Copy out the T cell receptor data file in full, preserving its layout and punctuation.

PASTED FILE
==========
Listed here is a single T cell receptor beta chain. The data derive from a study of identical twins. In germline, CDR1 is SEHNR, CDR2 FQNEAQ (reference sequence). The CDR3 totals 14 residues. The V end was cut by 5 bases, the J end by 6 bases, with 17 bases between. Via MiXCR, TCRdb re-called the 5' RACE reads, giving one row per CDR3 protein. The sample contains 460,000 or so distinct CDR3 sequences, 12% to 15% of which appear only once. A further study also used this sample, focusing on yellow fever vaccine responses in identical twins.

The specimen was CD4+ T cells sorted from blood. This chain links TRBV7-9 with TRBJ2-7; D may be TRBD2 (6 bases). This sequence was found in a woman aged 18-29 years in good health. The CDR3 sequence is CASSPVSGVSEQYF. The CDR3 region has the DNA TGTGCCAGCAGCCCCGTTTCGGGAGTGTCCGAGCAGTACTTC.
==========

Listed here is a single T cell receptor beta chain. The data derive from a study of identical twins. In germline, CDR1 is SEHNR, CDR2 FQNEAQ (reference sequence). The CDR3 totals 14 residues. The V end was cut by 5 bases, the J end by 6 bases, with 17 bases between. Via MiXCR, TCRdb re-called the 5' RACE reads, giving one row per CDR3 protein. The sample contains 460,000 or so distinct CDR3 sequences, 12% to 15% of which appear only once. A further study also used this sample, focusing on yellow fever vaccine responses in identical twins.

The specimen was CD4+ T cells sorted from blood. This chain links TRBV7-9 with TRBJ2-7; D may be TRBD2 (6 bases). This sequence was found in a woman aged 18-29 years in good health. The CDR3 sequence is CASSPVSGVSEQYF. The CDR3 region has the DNA TGTGCCAGCAGCCCCGTTTCGGGAGTGTCCGAGCAGTACTTC.